At the ripe age of 22, Wiz Khalifa has gone through more hoops and hurdles than the average rap rookie. The army brat, who claims Pittsburgh as his home turf, dropped his first mixtape back in 2005, which was followed a year later by the street album Show and Prove. Based on his music, Wiz was featured as an artist to watch in Rolling Stone and also inked a deal with Warner Bros. Records in ’07. Despite scoring a hit with “Say Yeah,” he never released an album as a result of the signing.

This past July, after dropping a number of mixtapes—including April’s highly successful Flight School—Wiz decided it was time to part ways with Warner. From there, he teamed with Curren$y to drop How Fly this past August. Yesterday (November 24), he finally dropped his debut disc, Deal or No Deal. Since his album borrows its title from the popular game show, felt it fitting to throw a few propositions Wiz’s way to see which ones would stick. A label exec guarantees that he can make your album No. 1 on the charts next week, but only if you stop smoking for six months. Deal or no deal?

Wiz Khalifa: [Laughs] No deal. We always need to smoke. Well, nah, I’m gonna say deal… maybe. The only reason I would not smoke is to stay free; you know what I’m saying? I ain’t tryna go to jail, so if I was on probation or something, that’s the only way I wouldn’t smoke, man. Hip-hop is known for being a young man’s sport. Let’s say your label drafted up a contract that came with a million-dollar signing bonus but had a clause that said you had to retire by 40. Deal or no deal?

Wiz Khalifa: Wow. No deal. Well, I don’t like contracts [laughs]. For it to be telling me what I gotta stop doing? I need a contract that’s tellin’ me what I can do, and how much I’m gonna get paid for that shit. I’m always gonna be making music, too—forever. That’s my money. You can’t tell somebody they gotta stop rapping at 40 if they wanna still be gettin’ money. Wu-Tang and all them niggas, they do shows off the shit that they made when they was my age. Twenty years later, they still makin’ money off of it. No deal at all. Your label offers you season tickets to the Steelers game for life or one night with Halle Berry. Deal or no deal?

Wiz Khalifa: No deal. There ain’t no bitch in the world that’s [worth] just one night. For season tickets for life?! Man, one night ain’t worth it. Never. Not for me. I’m a huge Steelers fan, but it’s not even about the Steelers. It’s just, not no one night with no female, no matter who it is. The NBA recently came out with rules for how their players can use Twitter. Let’s say your label head told you you have cut down on how often you tweet or you’ll get dropped. Deal or no deal?

Wiz Khalifa: If they pay me, I’ll stop using Twitter. Twitter generates money. No deal, man. [I like it because] it generates money; it’s a way to connect with my fans. I can figure out who my target fan base is and be able to talk to them, let them know I’m a real person. Then they spread the word, tell their friends about it, and by the end of a month or two it’s about 10,000 to 15,000 new people who know about me just based off word of mouth that I wouldn’t get otherwise. Let’s say your label rep offers you a $2 million advance tax free, but you have to get all your tats removed. Deal or no deal?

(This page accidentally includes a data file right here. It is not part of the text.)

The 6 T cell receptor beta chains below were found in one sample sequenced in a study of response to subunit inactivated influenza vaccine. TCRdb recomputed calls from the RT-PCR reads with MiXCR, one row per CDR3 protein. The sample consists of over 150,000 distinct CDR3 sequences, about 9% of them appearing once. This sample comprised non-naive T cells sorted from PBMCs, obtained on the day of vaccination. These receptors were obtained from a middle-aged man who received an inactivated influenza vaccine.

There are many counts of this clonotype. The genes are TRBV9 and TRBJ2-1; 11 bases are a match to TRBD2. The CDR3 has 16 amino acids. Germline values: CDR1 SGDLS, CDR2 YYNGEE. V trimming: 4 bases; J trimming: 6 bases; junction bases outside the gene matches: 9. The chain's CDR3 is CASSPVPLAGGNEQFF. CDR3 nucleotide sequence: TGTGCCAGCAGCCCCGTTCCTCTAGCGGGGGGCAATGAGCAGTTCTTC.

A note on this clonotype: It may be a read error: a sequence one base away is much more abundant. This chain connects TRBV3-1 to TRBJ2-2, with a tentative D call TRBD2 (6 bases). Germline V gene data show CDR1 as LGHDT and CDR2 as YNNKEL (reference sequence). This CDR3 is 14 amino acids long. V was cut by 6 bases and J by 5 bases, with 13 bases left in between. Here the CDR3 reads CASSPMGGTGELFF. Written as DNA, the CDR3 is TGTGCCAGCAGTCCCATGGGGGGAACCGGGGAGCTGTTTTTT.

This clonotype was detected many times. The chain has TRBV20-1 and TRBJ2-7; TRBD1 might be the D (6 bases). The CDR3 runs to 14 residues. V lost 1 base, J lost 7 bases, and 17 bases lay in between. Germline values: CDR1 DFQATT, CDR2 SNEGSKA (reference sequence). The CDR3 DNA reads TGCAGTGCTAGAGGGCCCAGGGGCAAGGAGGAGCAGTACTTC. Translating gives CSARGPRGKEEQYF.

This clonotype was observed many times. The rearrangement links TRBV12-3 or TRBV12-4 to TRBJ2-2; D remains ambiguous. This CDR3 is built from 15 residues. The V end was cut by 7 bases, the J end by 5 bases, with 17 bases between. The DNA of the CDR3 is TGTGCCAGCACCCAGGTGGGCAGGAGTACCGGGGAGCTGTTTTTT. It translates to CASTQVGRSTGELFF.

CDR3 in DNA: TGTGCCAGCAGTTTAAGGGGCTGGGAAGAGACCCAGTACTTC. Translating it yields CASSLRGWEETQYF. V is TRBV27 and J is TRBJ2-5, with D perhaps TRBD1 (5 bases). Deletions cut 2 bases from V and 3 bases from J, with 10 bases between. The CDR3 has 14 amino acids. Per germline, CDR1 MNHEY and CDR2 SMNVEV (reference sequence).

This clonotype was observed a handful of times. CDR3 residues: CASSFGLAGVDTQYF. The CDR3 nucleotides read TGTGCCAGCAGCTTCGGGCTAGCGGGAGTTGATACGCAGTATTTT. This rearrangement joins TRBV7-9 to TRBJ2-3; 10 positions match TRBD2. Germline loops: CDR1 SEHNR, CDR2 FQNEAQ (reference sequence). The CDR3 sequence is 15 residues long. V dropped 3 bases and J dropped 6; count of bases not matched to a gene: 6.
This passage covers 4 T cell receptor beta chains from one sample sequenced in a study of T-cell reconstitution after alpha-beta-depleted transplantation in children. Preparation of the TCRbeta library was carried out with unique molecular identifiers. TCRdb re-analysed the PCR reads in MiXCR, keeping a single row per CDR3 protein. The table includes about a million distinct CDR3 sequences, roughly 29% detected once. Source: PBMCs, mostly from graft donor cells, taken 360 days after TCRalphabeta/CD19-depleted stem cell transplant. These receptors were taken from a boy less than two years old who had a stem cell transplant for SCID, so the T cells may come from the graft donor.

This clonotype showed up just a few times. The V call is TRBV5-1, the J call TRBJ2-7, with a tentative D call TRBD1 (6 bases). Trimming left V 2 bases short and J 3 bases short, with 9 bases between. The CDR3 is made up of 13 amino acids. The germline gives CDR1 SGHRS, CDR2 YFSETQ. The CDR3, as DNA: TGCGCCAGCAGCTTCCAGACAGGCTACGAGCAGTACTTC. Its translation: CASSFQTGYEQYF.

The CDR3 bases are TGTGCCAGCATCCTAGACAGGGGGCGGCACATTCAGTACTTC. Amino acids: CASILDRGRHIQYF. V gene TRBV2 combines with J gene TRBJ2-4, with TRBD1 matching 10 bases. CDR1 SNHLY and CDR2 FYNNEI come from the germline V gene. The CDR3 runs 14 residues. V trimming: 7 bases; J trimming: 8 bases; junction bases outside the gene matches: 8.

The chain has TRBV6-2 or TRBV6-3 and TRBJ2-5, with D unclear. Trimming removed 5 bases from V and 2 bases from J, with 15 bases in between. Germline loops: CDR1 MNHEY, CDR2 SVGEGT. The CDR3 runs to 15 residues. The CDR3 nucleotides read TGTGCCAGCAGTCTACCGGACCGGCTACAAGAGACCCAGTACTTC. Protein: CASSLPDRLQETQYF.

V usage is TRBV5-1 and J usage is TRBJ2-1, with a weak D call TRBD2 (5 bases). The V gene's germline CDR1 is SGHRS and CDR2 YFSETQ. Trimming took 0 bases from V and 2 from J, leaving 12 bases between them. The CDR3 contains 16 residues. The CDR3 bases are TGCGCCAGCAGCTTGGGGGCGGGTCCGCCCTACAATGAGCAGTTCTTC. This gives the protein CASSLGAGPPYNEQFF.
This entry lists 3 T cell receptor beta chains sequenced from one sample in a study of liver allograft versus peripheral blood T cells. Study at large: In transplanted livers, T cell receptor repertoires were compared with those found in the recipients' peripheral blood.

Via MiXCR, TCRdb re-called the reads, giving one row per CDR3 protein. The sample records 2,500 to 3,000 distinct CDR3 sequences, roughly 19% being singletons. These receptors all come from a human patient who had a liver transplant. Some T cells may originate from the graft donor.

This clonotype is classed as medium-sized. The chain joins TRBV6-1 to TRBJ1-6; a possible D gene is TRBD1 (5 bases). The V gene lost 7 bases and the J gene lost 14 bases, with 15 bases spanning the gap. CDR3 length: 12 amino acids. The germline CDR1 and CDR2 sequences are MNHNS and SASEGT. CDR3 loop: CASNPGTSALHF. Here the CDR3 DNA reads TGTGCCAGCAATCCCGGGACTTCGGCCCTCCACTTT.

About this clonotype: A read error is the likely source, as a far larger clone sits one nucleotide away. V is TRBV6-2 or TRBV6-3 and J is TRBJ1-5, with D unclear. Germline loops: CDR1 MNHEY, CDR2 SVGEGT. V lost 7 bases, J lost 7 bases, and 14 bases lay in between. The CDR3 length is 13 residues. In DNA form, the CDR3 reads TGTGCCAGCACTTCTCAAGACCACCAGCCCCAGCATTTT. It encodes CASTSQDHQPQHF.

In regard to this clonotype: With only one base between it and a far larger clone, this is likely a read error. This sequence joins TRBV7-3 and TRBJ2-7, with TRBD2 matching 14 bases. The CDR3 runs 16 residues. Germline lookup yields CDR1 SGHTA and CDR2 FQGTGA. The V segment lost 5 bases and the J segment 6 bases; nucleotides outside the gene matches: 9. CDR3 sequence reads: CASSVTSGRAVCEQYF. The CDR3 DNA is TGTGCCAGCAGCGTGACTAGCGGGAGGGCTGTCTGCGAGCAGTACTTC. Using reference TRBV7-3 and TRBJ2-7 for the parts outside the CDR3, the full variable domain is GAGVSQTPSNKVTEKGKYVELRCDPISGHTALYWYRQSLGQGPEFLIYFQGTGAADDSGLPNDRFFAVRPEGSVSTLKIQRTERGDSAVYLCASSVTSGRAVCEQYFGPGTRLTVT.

Wiz Khalifa: No deal. I would never do nothing to compromise me; who I am as an artist; my image. I’m not compromising shit. I’m not not talking about what I wanna talk about, I’m not not wearing what I wanna wear. Somebody asked me to flip my brim down on my hat for a picture, I’m like, “No, my hat stays flipped up.” That’s me. So it’s an automatic no deal when it comes to compromising. A successful rap career or the chance to be Editor-in-Chief of XXL? Deal or no deal?

Wiz Khalifa: Deal or no deal? Ah, I can’t deal with that pressure [Laughs]. No deal, man. That’s a no deal. That’s too much pressure, man. A major label comes to you and says, “We’ll sign you for your asking price and drop your album tomorrow.” Deal or no deal?

Wiz Khalifa: No deal. ’Cause I don’t want my album out tomorrow and I just ain’t tryna get back with no major labels right now. Just the fact that I had one [major label deal] and now I’m out of it—it obviously didn’t work. And it wasn’t for any bad reasons. Warner’s a good company; I’m an exceptional artist. It’s just the game is different, so the fact that I had one and that didn’t work, that’s not the way to go for me. That ain’t gonna work for my career right now. It was nothing bad, though. I learned nothing but good shit over there at Warner. All that shit was new to me, so when I was around it, I paid attention to it. And now that I’m away from it, I can still apply my knowledge of that to what I’m doing right now. So it only made me better. Let’s say you could go back and change something about the last three years since you released Show and Prove. Deal or no deal?

Wiz Khalifa: No deal, man. I don’t wanna change anything. Everything happens for a reason. It’s all a part of the process, and everybody got they own formula that makes the solution in the end, you know what I’m sayin’? So, fuck, I can’t change anything that happened in between ’cause I might not be at the same spot I’m at now. Somebody might wanna blow up quicker, but when you blow up quicker, you fall off just as fast. I’ve spent my time working, constantly grindin’, and I ain’t got nowhere else to go but up. —Adam Fleischer